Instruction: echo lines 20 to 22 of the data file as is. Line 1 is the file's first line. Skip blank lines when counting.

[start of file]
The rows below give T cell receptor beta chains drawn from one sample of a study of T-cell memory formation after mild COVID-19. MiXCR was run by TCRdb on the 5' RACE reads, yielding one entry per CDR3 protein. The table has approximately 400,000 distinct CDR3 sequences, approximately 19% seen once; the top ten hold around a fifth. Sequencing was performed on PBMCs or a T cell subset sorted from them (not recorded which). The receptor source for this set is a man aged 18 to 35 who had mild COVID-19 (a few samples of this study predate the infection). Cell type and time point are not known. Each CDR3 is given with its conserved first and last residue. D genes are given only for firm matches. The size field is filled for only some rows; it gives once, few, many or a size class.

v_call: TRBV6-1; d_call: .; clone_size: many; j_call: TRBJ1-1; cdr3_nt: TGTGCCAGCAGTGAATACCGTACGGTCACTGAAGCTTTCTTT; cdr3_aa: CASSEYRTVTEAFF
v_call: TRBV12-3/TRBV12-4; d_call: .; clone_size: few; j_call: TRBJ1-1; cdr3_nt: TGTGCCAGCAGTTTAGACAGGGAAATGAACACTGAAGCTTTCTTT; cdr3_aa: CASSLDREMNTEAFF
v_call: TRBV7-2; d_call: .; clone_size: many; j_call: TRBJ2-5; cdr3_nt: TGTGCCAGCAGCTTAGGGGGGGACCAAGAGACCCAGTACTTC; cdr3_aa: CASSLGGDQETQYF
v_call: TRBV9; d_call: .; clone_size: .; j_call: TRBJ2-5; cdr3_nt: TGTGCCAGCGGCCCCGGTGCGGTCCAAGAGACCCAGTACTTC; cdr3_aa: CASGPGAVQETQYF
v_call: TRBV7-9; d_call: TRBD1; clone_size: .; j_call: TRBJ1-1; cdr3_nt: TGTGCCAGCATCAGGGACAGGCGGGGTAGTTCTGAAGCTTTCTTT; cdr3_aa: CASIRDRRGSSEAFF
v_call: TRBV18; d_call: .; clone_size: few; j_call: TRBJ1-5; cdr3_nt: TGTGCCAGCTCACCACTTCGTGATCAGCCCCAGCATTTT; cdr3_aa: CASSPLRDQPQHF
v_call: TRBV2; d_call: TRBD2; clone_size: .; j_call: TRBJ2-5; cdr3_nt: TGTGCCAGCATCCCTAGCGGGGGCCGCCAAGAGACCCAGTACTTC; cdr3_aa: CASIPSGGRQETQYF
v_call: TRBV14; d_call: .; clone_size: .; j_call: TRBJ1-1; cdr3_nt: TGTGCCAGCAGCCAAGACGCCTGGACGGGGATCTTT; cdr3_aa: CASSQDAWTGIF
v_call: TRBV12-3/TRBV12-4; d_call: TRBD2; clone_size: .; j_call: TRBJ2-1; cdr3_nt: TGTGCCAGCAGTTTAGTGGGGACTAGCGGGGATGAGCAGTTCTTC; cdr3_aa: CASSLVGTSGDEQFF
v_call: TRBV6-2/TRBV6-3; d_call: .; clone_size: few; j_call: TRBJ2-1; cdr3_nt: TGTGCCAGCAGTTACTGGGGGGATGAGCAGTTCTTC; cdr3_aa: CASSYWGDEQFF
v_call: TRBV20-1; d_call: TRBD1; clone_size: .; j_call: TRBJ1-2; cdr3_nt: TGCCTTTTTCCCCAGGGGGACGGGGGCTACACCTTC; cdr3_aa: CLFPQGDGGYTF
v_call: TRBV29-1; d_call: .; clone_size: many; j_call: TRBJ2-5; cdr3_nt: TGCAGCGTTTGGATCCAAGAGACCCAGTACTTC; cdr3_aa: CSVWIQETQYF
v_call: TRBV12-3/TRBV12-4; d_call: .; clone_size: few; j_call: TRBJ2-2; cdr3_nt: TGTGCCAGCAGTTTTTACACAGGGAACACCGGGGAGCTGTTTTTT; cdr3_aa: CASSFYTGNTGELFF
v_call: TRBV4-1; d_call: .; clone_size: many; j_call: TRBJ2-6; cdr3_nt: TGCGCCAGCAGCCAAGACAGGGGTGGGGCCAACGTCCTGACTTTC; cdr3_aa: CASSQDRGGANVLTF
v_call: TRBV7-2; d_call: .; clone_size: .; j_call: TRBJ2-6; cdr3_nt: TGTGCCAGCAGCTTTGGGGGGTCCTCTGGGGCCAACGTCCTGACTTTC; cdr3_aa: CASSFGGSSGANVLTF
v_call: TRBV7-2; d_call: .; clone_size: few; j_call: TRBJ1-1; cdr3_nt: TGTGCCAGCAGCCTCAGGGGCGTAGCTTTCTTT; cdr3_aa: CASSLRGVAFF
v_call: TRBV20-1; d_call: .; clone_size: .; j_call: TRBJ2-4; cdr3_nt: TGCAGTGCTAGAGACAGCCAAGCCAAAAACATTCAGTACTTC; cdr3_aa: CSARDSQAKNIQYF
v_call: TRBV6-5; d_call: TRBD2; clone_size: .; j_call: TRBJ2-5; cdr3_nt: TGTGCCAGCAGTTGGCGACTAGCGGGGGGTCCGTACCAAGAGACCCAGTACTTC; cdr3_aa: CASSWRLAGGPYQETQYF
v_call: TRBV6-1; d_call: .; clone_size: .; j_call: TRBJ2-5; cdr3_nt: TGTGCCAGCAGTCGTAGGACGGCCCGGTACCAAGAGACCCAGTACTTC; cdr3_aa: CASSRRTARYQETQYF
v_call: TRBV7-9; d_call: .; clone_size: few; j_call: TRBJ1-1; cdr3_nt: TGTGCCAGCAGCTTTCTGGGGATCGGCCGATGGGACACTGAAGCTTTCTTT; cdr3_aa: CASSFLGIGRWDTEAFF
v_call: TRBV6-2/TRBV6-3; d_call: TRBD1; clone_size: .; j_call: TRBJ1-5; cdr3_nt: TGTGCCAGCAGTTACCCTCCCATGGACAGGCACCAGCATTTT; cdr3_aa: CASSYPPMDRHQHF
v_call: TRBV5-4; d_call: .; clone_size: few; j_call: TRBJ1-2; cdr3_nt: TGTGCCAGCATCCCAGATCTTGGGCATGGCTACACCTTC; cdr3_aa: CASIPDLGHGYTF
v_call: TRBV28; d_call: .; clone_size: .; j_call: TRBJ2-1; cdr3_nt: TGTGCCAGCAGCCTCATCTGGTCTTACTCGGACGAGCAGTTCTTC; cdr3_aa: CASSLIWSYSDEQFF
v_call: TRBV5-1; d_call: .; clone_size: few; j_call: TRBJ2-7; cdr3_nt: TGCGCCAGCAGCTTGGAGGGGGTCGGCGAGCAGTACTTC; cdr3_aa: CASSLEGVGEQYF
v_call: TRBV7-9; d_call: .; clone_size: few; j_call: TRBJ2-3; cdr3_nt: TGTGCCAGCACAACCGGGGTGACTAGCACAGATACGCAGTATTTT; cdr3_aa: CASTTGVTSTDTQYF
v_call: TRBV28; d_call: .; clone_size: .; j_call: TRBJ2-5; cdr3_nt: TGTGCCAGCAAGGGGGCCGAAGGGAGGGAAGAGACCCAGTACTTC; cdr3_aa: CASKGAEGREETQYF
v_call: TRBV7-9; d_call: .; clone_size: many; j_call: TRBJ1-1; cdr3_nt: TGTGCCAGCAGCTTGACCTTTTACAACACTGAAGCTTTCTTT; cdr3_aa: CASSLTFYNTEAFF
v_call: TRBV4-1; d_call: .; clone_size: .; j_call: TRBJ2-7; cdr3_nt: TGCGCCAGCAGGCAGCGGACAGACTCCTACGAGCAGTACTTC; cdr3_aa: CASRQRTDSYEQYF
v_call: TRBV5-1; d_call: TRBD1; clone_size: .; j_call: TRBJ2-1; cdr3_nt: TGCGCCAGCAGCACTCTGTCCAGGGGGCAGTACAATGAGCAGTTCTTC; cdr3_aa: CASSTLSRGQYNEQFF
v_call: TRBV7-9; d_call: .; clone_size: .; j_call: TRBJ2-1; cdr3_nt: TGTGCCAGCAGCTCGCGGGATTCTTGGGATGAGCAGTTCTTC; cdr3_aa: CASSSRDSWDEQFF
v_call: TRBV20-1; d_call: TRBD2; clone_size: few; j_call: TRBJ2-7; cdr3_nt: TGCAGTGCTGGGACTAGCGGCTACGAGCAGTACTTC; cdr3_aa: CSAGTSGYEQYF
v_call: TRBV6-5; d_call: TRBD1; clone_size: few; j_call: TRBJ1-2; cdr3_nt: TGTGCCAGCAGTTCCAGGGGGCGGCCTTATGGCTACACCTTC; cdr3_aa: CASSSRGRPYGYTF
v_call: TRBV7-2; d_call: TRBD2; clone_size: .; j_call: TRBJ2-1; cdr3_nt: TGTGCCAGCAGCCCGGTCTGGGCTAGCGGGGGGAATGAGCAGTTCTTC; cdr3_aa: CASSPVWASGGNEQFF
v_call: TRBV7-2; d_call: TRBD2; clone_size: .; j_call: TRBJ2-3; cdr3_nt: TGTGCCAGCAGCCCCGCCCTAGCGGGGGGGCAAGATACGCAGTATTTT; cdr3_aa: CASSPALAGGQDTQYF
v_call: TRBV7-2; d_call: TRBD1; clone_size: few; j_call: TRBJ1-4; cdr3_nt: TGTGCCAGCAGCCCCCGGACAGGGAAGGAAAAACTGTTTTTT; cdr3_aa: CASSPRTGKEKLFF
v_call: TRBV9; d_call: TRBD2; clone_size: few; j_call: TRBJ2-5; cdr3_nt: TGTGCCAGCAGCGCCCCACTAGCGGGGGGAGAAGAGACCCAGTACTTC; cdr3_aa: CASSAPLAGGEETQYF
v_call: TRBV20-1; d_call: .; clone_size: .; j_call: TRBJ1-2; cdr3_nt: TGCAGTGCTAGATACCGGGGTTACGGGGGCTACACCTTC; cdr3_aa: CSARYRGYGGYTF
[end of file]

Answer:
v_call: TRBV6-1; d_call: .; clone_size: .; j_call: TRBJ2-5; cdr3_nt: TGTGCCAGCAGTCGTAGGACGGCCCGGTACCAAGAGACCCAGTACTTC; cdr3_aa: CASSRRTARYQETQYF
v_call: TRBV7-9; d_call: .; clone_size: few; j_call: TRBJ1-1; cdr3_nt: TGTGCCAGCAGCTTTCTGGGGATCGGCCGATGGGACACTGAAGCTTTCTTT; cdr3_aa: CASSFLGIGRWDTEAFF
v_call: TRBV6-2/TRBV6-3; d_call: TRBD1; clone_size: .; j_call: TRBJ1-5; cdr3_nt: TGTGCCAGCAGTTACCCTCCCATGGACAGGCACCAGCATTTT; cdr3_aa: CASSYPPMDRHQHF